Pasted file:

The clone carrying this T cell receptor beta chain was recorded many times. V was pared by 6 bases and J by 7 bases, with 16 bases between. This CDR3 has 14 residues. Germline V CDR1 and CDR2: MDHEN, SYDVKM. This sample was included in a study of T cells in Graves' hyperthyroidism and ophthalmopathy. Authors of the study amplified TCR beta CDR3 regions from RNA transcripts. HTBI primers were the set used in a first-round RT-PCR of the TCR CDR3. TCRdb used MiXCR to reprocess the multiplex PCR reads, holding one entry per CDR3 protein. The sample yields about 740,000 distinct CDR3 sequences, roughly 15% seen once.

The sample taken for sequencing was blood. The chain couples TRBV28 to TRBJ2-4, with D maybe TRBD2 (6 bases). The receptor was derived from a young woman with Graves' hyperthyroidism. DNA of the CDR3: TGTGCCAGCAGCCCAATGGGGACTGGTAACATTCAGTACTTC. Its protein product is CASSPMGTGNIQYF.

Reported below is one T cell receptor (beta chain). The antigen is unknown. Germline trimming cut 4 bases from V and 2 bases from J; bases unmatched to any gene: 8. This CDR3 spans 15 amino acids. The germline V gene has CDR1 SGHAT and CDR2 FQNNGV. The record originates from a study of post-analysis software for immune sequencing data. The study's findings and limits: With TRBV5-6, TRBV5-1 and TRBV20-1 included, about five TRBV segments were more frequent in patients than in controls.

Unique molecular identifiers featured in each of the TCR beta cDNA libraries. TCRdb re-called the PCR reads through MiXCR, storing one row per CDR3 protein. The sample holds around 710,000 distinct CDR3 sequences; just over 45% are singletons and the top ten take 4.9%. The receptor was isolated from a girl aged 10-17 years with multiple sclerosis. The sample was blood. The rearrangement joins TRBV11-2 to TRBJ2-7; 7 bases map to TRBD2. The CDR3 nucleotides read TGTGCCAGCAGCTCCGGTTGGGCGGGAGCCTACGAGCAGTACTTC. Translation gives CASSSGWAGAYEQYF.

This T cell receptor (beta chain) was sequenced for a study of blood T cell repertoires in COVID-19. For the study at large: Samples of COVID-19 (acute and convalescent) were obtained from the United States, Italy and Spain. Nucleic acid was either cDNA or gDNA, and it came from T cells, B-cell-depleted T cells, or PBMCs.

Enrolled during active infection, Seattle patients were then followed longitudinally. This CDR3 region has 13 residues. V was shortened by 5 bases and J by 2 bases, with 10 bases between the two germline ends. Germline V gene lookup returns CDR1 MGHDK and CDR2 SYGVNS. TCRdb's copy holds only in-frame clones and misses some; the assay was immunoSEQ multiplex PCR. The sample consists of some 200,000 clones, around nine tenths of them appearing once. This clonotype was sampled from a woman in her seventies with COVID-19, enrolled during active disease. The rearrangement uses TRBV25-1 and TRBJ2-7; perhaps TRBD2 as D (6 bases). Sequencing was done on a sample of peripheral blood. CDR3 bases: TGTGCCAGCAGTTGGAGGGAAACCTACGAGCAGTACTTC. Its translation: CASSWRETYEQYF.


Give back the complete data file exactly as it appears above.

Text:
The clone carrying this T cell receptor beta chain was recorded many times. V was pared by 6 bases and J by 7 bases, with 16 bases between. This CDR3 has 14 residues. Germline V CDR1 and CDR2: MDHEN, SYDVKM. This sample was included in a study of T cells in Graves' hyperthyroidism and ophthalmopathy. Authors of the study amplified TCR beta CDR3 regions from RNA transcripts. HTBI primers were the set used in a first-round RT-PCR of the TCR CDR3. TCRdb used MiXCR to reprocess the multiplex PCR reads, holding one entry per CDR3 protein. The sample yields about 740,000 distinct CDR3 sequences, roughly 15% seen once.

The sample taken for sequencing was blood. The chain couples TRBV28 to TRBJ2-4, with D maybe TRBD2 (6 bases). The receptor was derived from a young woman with Graves' hyperthyroidism. DNA of the CDR3: TGTGCCAGCAGCCCAATGGGGACTGGTAACATTCAGTACTTC. Its protein product is CASSPMGTGNIQYF.

Reported below is one T cell receptor (beta chain). The antigen is unknown. Germline trimming cut 4 bases from V and 2 bases from J; bases unmatched to any gene: 8. This CDR3 spans 15 amino acids. The germline V gene has CDR1 SGHAT and CDR2 FQNNGV. The record originates from a study of post-analysis software for immune sequencing data. The study's findings and limits: With TRBV5-6, TRBV5-1 and TRBV20-1 included, about five TRBV segments were more frequent in patients than in controls.

Unique molecular identifiers featured in each of the TCR beta cDNA libraries. TCRdb re-called the PCR reads through MiXCR, storing one row per CDR3 protein. The sample holds around 710,000 distinct CDR3 sequences; just over 45% are singletons and the top ten take 4.9%. The receptor was isolated from a girl aged 10-17 years with multiple sclerosis. The sample was blood. The rearrangement joins TRBV11-2 to TRBJ2-7; 7 bases map to TRBD2. The CDR3 nucleotides read TGTGCCAGCAGCTCCGGTTGGGCGGGAGCCTACGAGCAGTACTTC. Translation gives CASSSGWAGAYEQYF.

This T cell receptor (beta chain) was sequenced for a study of blood T cell repertoires in COVID-19. For the study at large: Samples of COVID-19 (acute and convalescent) were obtained from the United States, Italy and Spain. Nucleic acid was either cDNA or gDNA, and it came from T cells, B-cell-depleted T cells, or PBMCs.

Enrolled during active infection, Seattle patients were then followed longitudinally. This CDR3 region has 13 residues. V was shortened by 5 bases and J by 2 bases, with 10 bases between the two germline ends. Germline V gene lookup returns CDR1 MGHDK and CDR2 SYGVNS. TCRdb's copy holds only in-frame clones and misses some; the assay was immunoSEQ multiplex PCR. The sample consists of some 200,000 clones, around nine tenths of them appearing once. This clonotype was sampled from a woman in her seventies with COVID-19, enrolled during active disease. The rearrangement uses TRBV25-1 and TRBJ2-7; perhaps TRBD2 as D (6 bases). Sequencing was done on a sample of peripheral blood. CDR3 bases: TGTGCCAGCAGTTGGAGGGAAACCTACGAGCAGTACTTC. Its translation: CASSWRETYEQYF.